After moving to Collingwood, Shadd realized the importance of seeking help and guidance for herself as well. She started working with dedicated counsellors and trainers, prioritizing her health and well-being as well as her childrens’ as they navigated their own paths of healing. 

Slowly, as time passed, Shadd found herself drawn towards the field of fitness and well-being as a profession, fuelled largely by the impact it has had on her life as well as her background in teaching, coaching, and a personal passion for physical activity. 

Driven by a desire to make a positive impact on the community and with newfound time on her hands, she decided to pursue this new dream of becoming a personal trainer. She got to work, obtaining the necessary certifications and installing a gym in their new house. MTN Mama Fitness was born.

“When you tie in the coursework with all my years of teaching, coaching and being an athlete myself, it adds up to a pretty decent one-two punch as a trainer,” said Shadd. 

She started to build her business, but slowly and intentionally, always making sure she had room to continue on her own healing journey as well as her childrens’.

Then one day, Shadd stumbled upon information about International Widows Day. The stories she encountered left her shocked and deeply disturbed, highlighting the challenges widows face worldwide.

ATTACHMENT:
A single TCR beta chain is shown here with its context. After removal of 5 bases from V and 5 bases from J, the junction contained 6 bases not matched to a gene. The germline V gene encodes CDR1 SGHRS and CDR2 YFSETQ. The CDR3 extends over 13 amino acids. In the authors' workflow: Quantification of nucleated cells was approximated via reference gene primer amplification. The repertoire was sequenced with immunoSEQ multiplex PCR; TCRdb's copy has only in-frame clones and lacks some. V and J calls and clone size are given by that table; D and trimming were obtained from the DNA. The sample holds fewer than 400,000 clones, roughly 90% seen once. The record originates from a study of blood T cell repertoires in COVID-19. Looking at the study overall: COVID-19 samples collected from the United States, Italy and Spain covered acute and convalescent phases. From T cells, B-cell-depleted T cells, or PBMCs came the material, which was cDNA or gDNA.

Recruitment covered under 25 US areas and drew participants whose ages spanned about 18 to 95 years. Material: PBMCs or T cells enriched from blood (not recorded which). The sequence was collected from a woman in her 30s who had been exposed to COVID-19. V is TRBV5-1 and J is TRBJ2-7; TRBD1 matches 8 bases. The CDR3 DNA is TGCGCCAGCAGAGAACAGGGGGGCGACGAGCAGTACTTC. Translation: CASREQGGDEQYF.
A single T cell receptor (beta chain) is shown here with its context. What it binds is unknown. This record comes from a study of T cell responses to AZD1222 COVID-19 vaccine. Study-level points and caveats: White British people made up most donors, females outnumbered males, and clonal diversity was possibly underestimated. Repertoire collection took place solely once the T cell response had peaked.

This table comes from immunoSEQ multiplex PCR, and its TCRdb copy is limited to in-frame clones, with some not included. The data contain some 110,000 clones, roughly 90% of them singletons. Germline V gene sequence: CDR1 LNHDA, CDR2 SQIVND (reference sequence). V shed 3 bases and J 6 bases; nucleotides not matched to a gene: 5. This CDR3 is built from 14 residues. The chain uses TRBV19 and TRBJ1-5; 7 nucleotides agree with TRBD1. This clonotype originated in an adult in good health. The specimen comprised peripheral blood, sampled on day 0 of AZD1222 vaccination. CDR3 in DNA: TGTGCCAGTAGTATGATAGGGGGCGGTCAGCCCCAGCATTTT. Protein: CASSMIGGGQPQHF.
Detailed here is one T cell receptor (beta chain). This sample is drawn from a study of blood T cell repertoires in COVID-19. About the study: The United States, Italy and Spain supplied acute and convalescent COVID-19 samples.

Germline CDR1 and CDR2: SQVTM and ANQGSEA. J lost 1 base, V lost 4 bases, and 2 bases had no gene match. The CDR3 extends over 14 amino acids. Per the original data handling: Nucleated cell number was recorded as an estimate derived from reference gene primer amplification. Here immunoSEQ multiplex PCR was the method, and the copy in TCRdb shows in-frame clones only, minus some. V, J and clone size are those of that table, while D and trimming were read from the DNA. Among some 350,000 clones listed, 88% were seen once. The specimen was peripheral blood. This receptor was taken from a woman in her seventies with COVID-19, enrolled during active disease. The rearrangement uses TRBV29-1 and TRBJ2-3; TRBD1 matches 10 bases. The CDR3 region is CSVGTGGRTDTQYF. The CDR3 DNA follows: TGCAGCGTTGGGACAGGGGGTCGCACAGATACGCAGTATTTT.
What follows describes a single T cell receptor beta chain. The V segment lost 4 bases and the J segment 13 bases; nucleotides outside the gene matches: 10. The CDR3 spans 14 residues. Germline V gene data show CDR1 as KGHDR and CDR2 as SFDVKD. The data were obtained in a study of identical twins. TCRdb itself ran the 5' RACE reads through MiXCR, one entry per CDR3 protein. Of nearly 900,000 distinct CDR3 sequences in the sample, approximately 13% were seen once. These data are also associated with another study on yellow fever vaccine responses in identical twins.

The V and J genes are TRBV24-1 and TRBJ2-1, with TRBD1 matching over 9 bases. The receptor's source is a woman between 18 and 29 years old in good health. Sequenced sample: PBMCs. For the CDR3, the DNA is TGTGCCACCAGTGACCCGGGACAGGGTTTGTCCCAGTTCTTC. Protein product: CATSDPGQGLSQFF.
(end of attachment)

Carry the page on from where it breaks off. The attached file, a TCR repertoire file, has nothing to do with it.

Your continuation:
Inspired by her own journey, Shadd thought that her upcoming milestone 50th birthday could be an opportunity to honour her late husband and hopefully make a difference in the lives of these other widows as well. So she made the decision to climb Mount Kilimanjaro, which to her, was the ultimate symbol of endurance and perseverance within reach. 

The idea initially seemed far-fetched for someone who had never been drawn to camping or travel, but the challenge resonated deeply within her. Shadd recognized summiting Kilimanjaro would push her physical and mental boundaries, just as she had been tested throughout her grief journey.

“Anytime I’d hear of someone doing Kilimanjaro I was not at all interested, and my husband used to laugh, saying ‘no, that isn’t your cup of tea,’” said Shadd.  

Nevertheless, three days later, she shared her plan with three close friends and committed herself to the climb, knowing that her journey could have the potential to help make other widows' lives better.